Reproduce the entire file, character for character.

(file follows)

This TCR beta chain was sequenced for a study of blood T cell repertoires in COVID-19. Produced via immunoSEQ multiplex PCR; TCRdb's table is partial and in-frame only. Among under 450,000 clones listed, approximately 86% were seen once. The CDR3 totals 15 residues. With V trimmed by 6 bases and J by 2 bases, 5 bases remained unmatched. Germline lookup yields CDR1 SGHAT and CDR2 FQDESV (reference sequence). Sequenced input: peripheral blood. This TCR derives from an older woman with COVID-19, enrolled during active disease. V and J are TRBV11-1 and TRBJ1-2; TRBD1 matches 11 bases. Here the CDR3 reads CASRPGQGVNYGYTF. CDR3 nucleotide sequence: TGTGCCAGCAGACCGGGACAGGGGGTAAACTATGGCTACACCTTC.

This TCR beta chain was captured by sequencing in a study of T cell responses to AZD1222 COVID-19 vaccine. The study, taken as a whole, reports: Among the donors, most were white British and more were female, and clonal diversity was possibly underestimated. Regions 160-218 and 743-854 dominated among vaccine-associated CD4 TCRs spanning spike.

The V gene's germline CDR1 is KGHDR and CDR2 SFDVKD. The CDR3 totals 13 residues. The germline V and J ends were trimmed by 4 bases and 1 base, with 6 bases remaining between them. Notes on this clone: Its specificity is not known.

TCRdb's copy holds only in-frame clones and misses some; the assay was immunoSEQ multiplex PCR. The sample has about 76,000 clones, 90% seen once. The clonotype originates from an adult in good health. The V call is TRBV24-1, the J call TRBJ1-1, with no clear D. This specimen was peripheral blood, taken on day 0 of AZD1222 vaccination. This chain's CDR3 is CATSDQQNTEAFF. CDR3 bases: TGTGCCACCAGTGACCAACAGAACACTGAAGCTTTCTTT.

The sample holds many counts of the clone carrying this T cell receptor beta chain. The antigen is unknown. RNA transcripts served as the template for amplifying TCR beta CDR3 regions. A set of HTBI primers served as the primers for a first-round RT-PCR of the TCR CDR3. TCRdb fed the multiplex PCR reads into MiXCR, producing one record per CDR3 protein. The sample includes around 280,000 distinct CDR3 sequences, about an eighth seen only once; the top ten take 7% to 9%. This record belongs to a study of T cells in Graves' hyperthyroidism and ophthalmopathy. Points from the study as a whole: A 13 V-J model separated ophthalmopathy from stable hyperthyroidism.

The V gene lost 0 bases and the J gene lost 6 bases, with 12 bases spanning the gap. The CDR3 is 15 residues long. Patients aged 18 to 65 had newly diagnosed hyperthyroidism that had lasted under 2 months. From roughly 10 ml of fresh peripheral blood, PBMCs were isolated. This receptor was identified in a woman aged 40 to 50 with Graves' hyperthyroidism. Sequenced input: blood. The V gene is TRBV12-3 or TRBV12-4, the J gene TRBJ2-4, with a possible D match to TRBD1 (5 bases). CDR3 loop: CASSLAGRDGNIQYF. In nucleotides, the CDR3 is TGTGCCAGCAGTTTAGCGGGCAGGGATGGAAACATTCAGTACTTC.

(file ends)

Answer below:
This TCR beta chain was sequenced for a study of blood T cell repertoires in COVID-19. Produced via immunoSEQ multiplex PCR; TCRdb's table is partial and in-frame only. Among under 450,000 clones listed, approximately 86% were seen once. The CDR3 totals 15 residues. With V trimmed by 6 bases and J by 2 bases, 5 bases remained unmatched. Germline lookup yields CDR1 SGHAT and CDR2 FQDESV (reference sequence). Sequenced input: peripheral blood. This TCR derives from an older woman with COVID-19, enrolled during active disease. V and J are TRBV11-1 and TRBJ1-2; TRBD1 matches 11 bases. Here the CDR3 reads CASRPGQGVNYGYTF. CDR3 nucleotide sequence: TGTGCCAGCAGACCGGGACAGGGGGTAAACTATGGCTACACCTTC.

This TCR beta chain was captured by sequencing in a study of T cell responses to AZD1222 COVID-19 vaccine. The study, taken as a whole, reports: Among the donors, most were white British and more were female, and clonal diversity was possibly underestimated. Regions 160-218 and 743-854 dominated among vaccine-associated CD4 TCRs spanning spike.

The V gene's germline CDR1 is KGHDR and CDR2 SFDVKD. The CDR3 totals 13 residues. The germline V and J ends were trimmed by 4 bases and 1 base, with 6 bases remaining between them. Notes on this clone: Its specificity is not known.

TCRdb's copy holds only in-frame clones and misses some; the assay was immunoSEQ multiplex PCR. The sample has about 76,000 clones, 90% seen once. The clonotype originates from an adult in good health. The V call is TRBV24-1, the J call TRBJ1-1, with no clear D. This specimen was peripheral blood, taken on day 0 of AZD1222 vaccination. This chain's CDR3 is CATSDQQNTEAFF. CDR3 bases: TGTGCCACCAGTGACCAACAGAACACTGAAGCTTTCTTT.

The sample holds many counts of the clone carrying this T cell receptor beta chain. The antigen is unknown. RNA transcripts served as the template for amplifying TCR beta CDR3 regions. A set of HTBI primers served as the primers for a first-round RT-PCR of the TCR CDR3. TCRdb fed the multiplex PCR reads into MiXCR, producing one record per CDR3 protein. The sample includes around 280,000 distinct CDR3 sequences, about an eighth seen only once; the top ten take 7% to 9%. This record belongs to a study of T cells in Graves' hyperthyroidism and ophthalmopathy. Points from the study as a whole: A 13 V-J model separated ophthalmopathy from stable hyperthyroidism.

The V gene lost 0 bases and the J gene lost 6 bases, with 12 bases spanning the gap. The CDR3 is 15 residues long. Patients aged 18 to 65 had newly diagnosed hyperthyroidism that had lasted under 2 months. From roughly 10 ml of fresh peripheral blood, PBMCs were isolated. This receptor was identified in a woman aged 40 to 50 with Graves' hyperthyroidism. Sequenced input: blood. The V gene is TRBV12-3 or TRBV12-4, the J gene TRBJ2-4, with a possible D match to TRBD1 (5 bases). CDR3 loop: CASSLAGRDGNIQYF. In nucleotides, the CDR3 is TGTGCCAGCAGTTTAGCGGGCAGGGATGGAAACATTCAGTACTTC.